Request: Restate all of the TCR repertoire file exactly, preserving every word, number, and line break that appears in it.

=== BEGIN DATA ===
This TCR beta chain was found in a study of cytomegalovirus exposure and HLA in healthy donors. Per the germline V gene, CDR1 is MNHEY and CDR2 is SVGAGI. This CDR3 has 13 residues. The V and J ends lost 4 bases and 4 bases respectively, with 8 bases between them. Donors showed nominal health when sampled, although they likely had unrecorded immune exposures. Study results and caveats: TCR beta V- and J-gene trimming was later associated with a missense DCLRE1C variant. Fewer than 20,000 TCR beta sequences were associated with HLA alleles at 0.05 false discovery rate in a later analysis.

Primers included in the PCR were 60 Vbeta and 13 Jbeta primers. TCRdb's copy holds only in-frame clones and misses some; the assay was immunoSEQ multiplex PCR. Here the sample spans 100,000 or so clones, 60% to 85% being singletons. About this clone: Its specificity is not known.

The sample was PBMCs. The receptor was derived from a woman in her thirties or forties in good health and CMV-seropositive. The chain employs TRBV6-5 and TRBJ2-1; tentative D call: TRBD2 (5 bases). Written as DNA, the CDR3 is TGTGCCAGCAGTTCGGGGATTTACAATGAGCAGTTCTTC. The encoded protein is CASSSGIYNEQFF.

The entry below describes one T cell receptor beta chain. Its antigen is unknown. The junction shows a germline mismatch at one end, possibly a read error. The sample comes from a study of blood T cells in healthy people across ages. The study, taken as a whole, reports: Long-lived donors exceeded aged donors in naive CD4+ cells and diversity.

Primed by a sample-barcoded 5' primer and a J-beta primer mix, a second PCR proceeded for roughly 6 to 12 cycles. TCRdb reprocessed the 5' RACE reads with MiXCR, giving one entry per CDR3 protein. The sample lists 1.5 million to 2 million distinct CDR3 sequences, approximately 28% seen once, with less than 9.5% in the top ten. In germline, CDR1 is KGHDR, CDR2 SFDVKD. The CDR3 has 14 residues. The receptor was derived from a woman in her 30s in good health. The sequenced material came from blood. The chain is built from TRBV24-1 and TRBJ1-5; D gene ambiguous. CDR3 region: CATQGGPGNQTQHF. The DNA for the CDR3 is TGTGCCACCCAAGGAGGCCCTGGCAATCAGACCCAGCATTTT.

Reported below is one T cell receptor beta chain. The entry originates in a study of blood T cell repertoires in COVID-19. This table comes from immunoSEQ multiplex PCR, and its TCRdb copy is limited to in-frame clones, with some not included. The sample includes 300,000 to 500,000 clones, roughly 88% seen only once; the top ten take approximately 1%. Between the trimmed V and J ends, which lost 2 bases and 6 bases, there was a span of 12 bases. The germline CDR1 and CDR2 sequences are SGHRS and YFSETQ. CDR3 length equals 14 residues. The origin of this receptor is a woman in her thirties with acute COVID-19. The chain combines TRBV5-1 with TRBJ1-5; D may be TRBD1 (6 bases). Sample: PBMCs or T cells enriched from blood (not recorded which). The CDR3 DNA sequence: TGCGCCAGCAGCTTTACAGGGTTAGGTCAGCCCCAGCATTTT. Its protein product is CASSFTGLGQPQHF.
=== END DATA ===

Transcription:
This TCR beta chain was found in a study of cytomegalovirus exposure and HLA in healthy donors. Per the germline V gene, CDR1 is MNHEY and CDR2 is SVGAGI. This CDR3 has 13 residues. The V and J ends lost 4 bases and 4 bases respectively, with 8 bases between them. Donors showed nominal health when sampled, although they likely had unrecorded immune exposures. Study results and caveats: TCR beta V- and J-gene trimming was later associated with a missense DCLRE1C variant. Fewer than 20,000 TCR beta sequences were associated with HLA alleles at 0.05 false discovery rate in a later analysis.

Primers included in the PCR were 60 Vbeta and 13 Jbeta primers. TCRdb's copy holds only in-frame clones and misses some; the assay was immunoSEQ multiplex PCR. Here the sample spans 100,000 or so clones, 60% to 85% being singletons. About this clone: Its specificity is not known.

The sample was PBMCs. The receptor was derived from a woman in her thirties or forties in good health and CMV-seropositive. The chain employs TRBV6-5 and TRBJ2-1; tentative D call: TRBD2 (5 bases). Written as DNA, the CDR3 is TGTGCCAGCAGTTCGGGGATTTACAATGAGCAGTTCTTC. The encoded protein is CASSSGIYNEQFF.

The entry below describes one T cell receptor beta chain. Its antigen is unknown. The junction shows a germline mismatch at one end, possibly a read error. The sample comes from a study of blood T cells in healthy people across ages. The study, taken as a whole, reports: Long-lived donors exceeded aged donors in naive CD4+ cells and diversity.

Primed by a sample-barcoded 5' primer and a J-beta primer mix, a second PCR proceeded for roughly 6 to 12 cycles. TCRdb reprocessed the 5' RACE reads with MiXCR, giving one entry per CDR3 protein. The sample lists 1.5 million to 2 million distinct CDR3 sequences, approximately 28% seen once, with less than 9.5% in the top ten. In germline, CDR1 is KGHDR, CDR2 SFDVKD. The CDR3 has 14 residues. The receptor was derived from a woman in her 30s in good health. The sequenced material came from blood. The chain is built from TRBV24-1 and TRBJ1-5; D gene ambiguous. CDR3 region: CATQGGPGNQTQHF. The DNA for the CDR3 is TGTGCCACCCAAGGAGGCCCTGGCAATCAGACCCAGCATTTT.

Reported below is one T cell receptor beta chain. The entry originates in a study of blood T cell repertoires in COVID-19. This table comes from immunoSEQ multiplex PCR, and its TCRdb copy is limited to in-frame clones, with some not included. The sample includes 300,000 to 500,000 clones, roughly 88% seen only once; the top ten take approximately 1%. Between the trimmed V and J ends, which lost 2 bases and 6 bases, there was a span of 12 bases. The germline CDR1 and CDR2 sequences are SGHRS and YFSETQ. CDR3 length equals 14 residues. The origin of this receptor is a woman in her thirties with acute COVID-19. The chain combines TRBV5-1 with TRBJ1-5; D may be TRBD1 (6 bases). Sample: PBMCs or T cells enriched from blood (not recorded which). The CDR3 DNA sequence: TGCGCCAGCAGCTTTACAGGGTTAGGTCAGCCCCAGCATTTT. Its protein product is CASSFTGLGQPQHF.